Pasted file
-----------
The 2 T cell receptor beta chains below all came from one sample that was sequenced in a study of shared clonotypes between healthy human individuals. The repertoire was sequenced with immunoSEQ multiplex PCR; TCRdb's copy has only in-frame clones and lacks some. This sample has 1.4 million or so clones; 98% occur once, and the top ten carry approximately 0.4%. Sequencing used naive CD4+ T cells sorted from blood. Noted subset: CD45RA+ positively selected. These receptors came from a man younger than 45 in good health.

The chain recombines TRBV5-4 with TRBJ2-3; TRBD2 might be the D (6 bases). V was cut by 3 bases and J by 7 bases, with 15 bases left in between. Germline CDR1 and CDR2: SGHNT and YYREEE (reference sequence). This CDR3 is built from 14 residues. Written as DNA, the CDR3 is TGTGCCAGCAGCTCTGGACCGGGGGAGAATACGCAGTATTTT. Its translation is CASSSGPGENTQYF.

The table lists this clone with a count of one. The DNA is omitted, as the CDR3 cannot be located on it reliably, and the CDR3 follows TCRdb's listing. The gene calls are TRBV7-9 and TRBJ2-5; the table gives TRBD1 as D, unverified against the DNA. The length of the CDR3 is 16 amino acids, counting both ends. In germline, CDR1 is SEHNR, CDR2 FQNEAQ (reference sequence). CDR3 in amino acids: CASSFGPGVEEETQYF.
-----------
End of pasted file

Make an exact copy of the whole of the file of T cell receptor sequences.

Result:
The 2 T cell receptor beta chains below all came from one sample that was sequenced in a study of shared clonotypes between healthy human individuals. The repertoire was sequenced with immunoSEQ multiplex PCR; TCRdb's copy has only in-frame clones and lacks some. This sample has 1.4 million or so clones; 98% occur once, and the top ten carry approximately 0.4%. Sequencing used naive CD4+ T cells sorted from blood. Noted subset: CD45RA+ positively selected. These receptors came from a man younger than 45 in good health.

The chain recombines TRBV5-4 with TRBJ2-3; TRBD2 might be the D (6 bases). V was cut by 3 bases and J by 7 bases, with 15 bases left in between. Germline CDR1 and CDR2: SGHNT and YYREEE (reference sequence). This CDR3 is built from 14 residues. Written as DNA, the CDR3 is TGTGCCAGCAGCTCTGGACCGGGGGAGAATACGCAGTATTTT. Its translation is CASSSGPGENTQYF.

The table lists this clone with a count of one. The DNA is omitted, as the CDR3 cannot be located on it reliably, and the CDR3 follows TCRdb's listing. The gene calls are TRBV7-9 and TRBJ2-5; the table gives TRBD1 as D, unverified against the DNA. The length of the CDR3 is 16 amino acids, counting both ends. In germline, CDR1 is SEHNR, CDR2 FQNEAQ (reference sequence). CDR3 in amino acids: CASSFGPGVEEETQYF.